Republicans Question If Default Is as Close as Yellen Says It Is
(Bloomberg) -- House Republicans aren’t buying Treasury Secretary Janet Yellen’s warning that the US government will run out of money as soon as June 1, or her dire predictions of default, undercutting the urgency to raise the debt limit.
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“We’d like to see more transparency on how they came to that date,” House Majority Leader Steve Scalise told reporters after a closed meeting on Tuesday. “It looks like they’re hedging now and opening the door to move that date back.”
One House Republican, who asked not to be named to speak candidly about his party’s assessment, said he believes the US should stop paying government salaries first if the Treasury Department exhausts its extraordinary measures to pay bills before Congress allows it to borrow more.
White House Press Secretary Karine Jean-Pierre rejected Republicans’ attempts to downplay the danger of default.
“Everyone understands that the consequences of a first-ever default would be severe for the American people and the American economy,” Jean-Pierre told reporters at the White House. “It would wipe out as many as 8 million jobs, trigger a recession, devastate retirement accounts, increase costs, damage our international reputation.”
The Treasury Department last week asked government agencies to ensure they are providing “accurate and timely information” to help forecast daily cash flows and debt levels, according to a memo obtained by Bloomberg News.
The Washington Post earlier reported on the memo and cited people familiar who said the department is also asking whether there are any payments that can be made at a later date.
Yellen has repeatedly said the Treasury risks not having enough funds to meet all payments until a wave of tax receipts expected on June 15.
The Treasury isn’t alone in its projections. The Congressional Budget Office has said there is a “significant risk” of a payments default in the first two weeks of June without a debt deal. The Bipartisan Policy Center said Tuesday there’s an “elevated risk” of hitting that point between June 2 and 13.
Analysts at Goldman Sachs Group Inc. and Wrightson ICAP have penciled in June 7-8 as a key danger zone; Morgan Stanley says June 8 is its base case for X-date, when the Treasury runs out of sufficient cash.
Much of the Republican conference shrugging off the urgency communicated by the White House, US corporate executives and financial markets is a troubling sign for the negotiations that continue on Tuesday. Representatives for House Republicans and the Biden administration stayed at the Capitol late Monday night and reconvened Tuesday to continue trading proposals.
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Representative Chip Roy of Texas called the default warnings a “manufactured crisis” to force Republicans to step back from some demands.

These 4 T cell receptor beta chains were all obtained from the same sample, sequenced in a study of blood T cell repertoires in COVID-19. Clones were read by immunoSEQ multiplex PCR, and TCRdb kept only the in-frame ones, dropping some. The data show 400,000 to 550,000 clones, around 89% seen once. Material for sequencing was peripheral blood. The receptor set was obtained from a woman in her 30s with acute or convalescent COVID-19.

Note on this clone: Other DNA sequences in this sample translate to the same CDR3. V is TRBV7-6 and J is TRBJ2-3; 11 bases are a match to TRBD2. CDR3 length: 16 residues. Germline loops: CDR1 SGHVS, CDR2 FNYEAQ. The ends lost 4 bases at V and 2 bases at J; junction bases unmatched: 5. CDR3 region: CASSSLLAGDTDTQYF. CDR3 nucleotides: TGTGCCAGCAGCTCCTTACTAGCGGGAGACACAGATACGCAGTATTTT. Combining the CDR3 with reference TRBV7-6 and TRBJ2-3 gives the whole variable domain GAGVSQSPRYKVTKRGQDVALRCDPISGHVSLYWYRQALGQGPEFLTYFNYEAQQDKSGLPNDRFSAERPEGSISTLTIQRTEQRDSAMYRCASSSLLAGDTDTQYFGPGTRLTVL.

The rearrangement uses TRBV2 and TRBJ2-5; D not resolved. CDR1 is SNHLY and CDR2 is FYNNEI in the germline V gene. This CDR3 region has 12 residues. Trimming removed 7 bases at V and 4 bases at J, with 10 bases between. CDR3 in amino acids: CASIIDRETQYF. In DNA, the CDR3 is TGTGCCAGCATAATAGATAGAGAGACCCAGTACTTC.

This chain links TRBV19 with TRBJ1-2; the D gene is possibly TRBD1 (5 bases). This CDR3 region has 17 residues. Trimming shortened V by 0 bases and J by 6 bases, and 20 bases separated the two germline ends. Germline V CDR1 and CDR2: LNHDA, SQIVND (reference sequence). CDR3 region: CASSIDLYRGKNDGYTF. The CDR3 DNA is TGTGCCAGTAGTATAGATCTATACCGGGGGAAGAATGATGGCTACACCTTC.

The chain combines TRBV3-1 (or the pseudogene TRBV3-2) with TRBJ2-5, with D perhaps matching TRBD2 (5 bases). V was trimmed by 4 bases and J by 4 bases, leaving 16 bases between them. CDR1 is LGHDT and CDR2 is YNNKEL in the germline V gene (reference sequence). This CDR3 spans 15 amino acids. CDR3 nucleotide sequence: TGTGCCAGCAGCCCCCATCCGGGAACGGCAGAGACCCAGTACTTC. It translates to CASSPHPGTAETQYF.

“The fact is, we’re going to have cash in June,” Roy told reporters Tuesday. “The fact is, we’re not going to default on our debt. That’s just completely false. We’ve got the money to do it.”
Roy and other conservatives like Matt Gaetz of Florida questioned Yellen’s designation of June 1 as the X-date, and told reporters to “ask her about her Ouija board.”
Speaking to reporters Monday night at the Capitol, after he returned from the White House, McCarthy insisted that the real crisis is unsustainable levels of government spending that must be curtailed. Asked on Tuesday whether he believes that June 1 is, in fact, the deadline for his negotiations with President Joe Biden, McCarthy was noncommittal.
“I don’t pick the deadline,” McCarthy said. “Janet Yellen picks the deadline. She determines what it is and I just go by what she says.”
For weeks, White House officials note they have publicly stressed the need to quickly extend the debt limit. Last week, Biden canceled planned stops in Papua New Guinea and Australia following the Group of Seven meeting in Japan to return back to Washington for negotiations.
And Biden himself emphasized the urgency with McCarthy and other congressional leaders before he left for his trip, Jean-Pierre told reporters on Saturday.
“The President has sat down twice with congressional leaders very recently to hear them out, to have a conversation, to talk about his budget, to talk about the urgency of getting the debt limit done, of Congress doing their job,” she said.
While major banks and financial institutions are preparing contingency plans in the event of a technical default, the true fallout for the global economy has not yet been tested.
JPMorgan Chase & Co. Chief Executive Officer Jamie Dimon warned earlier this month that even going to the brink is dangerous, with unpredictable consequences.
Yellen has declined to indicate how Treasury would proceed if it were to run out of cash, saying only that there “will be hard choices to make.”
--With assistance from Ari Natter and Justin Sink.
(Updates with White House comment beginning in the fourth paragraph)
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